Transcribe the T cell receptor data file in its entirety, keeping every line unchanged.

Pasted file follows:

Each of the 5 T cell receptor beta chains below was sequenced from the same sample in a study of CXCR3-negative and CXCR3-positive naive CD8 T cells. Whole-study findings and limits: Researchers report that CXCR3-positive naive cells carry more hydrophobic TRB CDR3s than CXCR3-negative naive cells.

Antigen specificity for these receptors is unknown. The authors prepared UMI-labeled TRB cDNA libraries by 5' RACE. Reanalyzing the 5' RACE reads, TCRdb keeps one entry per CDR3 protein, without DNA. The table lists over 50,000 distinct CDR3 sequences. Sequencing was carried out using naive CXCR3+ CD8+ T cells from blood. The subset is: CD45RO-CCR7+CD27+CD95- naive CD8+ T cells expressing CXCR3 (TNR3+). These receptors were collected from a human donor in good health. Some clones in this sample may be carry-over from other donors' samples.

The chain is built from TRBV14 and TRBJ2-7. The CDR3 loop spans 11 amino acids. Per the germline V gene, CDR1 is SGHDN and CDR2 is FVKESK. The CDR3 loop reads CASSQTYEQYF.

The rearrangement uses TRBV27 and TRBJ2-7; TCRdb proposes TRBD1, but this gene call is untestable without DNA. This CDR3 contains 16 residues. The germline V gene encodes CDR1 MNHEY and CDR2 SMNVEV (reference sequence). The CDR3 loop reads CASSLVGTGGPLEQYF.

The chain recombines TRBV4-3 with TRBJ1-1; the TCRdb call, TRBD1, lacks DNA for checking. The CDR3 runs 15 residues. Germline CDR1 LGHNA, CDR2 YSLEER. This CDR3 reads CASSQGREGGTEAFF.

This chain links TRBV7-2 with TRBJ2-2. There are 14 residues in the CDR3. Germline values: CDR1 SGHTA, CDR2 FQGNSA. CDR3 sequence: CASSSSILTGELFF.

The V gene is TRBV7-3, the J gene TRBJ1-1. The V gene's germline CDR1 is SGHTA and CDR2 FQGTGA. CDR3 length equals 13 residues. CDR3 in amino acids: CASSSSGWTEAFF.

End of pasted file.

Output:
Each of the 5 T cell receptor beta chains below was sequenced from the same sample in a study of CXCR3-negative and CXCR3-positive naive CD8 T cells. Whole-study findings and limits: Researchers report that CXCR3-positive naive cells carry more hydrophobic TRB CDR3s than CXCR3-negative naive cells.

Antigen specificity for these receptors is unknown. The authors prepared UMI-labeled TRB cDNA libraries by 5' RACE. Reanalyzing the 5' RACE reads, TCRdb keeps one entry per CDR3 protein, without DNA. The table lists over 50,000 distinct CDR3 sequences. Sequencing was carried out using naive CXCR3+ CD8+ T cells from blood. The subset is: CD45RO-CCR7+CD27+CD95- naive CD8+ T cells expressing CXCR3 (TNR3+). These receptors were collected from a human donor in good health. Some clones in this sample may be carry-over from other donors' samples.

The chain is built from TRBV14 and TRBJ2-7. The CDR3 loop spans 11 amino acids. Per the germline V gene, CDR1 is SGHDN and CDR2 is FVKESK. The CDR3 loop reads CASSQTYEQYF.

The rearrangement uses TRBV27 and TRBJ2-7; TCRdb proposes TRBD1, but this gene call is untestable without DNA. This CDR3 contains 16 residues. The germline V gene encodes CDR1 MNHEY and CDR2 SMNVEV (reference sequence). The CDR3 loop reads CASSLVGTGGPLEQYF.

The chain recombines TRBV4-3 with TRBJ1-1; the TCRdb call, TRBD1, lacks DNA for checking. The CDR3 runs 15 residues. Germline CDR1 LGHNA, CDR2 YSLEER. This CDR3 reads CASSQGREGGTEAFF.

This chain links TRBV7-2 with TRBJ2-2. There are 14 residues in the CDR3. Germline values: CDR1 SGHTA, CDR2 FQGNSA. CDR3 sequence: CASSSSILTGELFF.

The V gene is TRBV7-3, the J gene TRBJ1-1. The V gene's germline CDR1 is SGHTA and CDR2 FQGTGA. CDR3 length equals 13 residues. CDR3 in amino acids: CASSSSGWTEAFF.